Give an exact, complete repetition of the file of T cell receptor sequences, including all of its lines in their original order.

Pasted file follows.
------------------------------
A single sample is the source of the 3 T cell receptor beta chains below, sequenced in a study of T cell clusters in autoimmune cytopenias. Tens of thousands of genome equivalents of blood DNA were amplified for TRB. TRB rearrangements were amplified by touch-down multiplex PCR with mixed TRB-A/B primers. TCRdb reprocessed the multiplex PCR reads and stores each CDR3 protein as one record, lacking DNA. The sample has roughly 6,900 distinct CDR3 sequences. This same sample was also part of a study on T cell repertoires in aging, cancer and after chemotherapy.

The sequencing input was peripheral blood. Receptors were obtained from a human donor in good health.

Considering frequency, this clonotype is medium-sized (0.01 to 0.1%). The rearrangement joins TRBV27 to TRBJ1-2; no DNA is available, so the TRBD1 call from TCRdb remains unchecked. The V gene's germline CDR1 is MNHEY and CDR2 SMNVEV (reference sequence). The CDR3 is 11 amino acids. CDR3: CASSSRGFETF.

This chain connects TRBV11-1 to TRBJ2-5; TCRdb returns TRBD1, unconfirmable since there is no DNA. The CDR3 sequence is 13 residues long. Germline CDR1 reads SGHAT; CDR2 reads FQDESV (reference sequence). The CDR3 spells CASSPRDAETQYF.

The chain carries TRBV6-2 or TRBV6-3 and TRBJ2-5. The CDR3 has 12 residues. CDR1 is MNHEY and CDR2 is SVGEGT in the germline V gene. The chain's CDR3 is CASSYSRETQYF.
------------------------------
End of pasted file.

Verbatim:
A single sample is the source of the 3 T cell receptor beta chains below, sequenced in a study of T cell clusters in autoimmune cytopenias. Tens of thousands of genome equivalents of blood DNA were amplified for TRB. TRB rearrangements were amplified by touch-down multiplex PCR with mixed TRB-A/B primers. TCRdb reprocessed the multiplex PCR reads and stores each CDR3 protein as one record, lacking DNA. The sample has roughly 6,900 distinct CDR3 sequences. This same sample was also part of a study on T cell repertoires in aging, cancer and after chemotherapy.

The sequencing input was peripheral blood. Receptors were obtained from a human donor in good health.

Considering frequency, this clonotype is medium-sized (0.01 to 0.1%). The rearrangement joins TRBV27 to TRBJ1-2; no DNA is available, so the TRBD1 call from TCRdb remains unchecked. The V gene's germline CDR1 is MNHEY and CDR2 SMNVEV (reference sequence). The CDR3 is 11 amino acids. CDR3: CASSSRGFETF.

This chain connects TRBV11-1 to TRBJ2-5; TCRdb returns TRBD1, unconfirmable since there is no DNA. The CDR3 sequence is 13 residues long. Germline CDR1 reads SGHAT; CDR2 reads FQDESV (reference sequence). The CDR3 spells CASSPRDAETQYF.

The chain carries TRBV6-2 or TRBV6-3 and TRBJ2-5. The CDR3 has 12 residues. CDR1 is MNHEY and CDR2 is SVGEGT in the germline V gene. The chain's CDR3 is CASSYSRETQYF.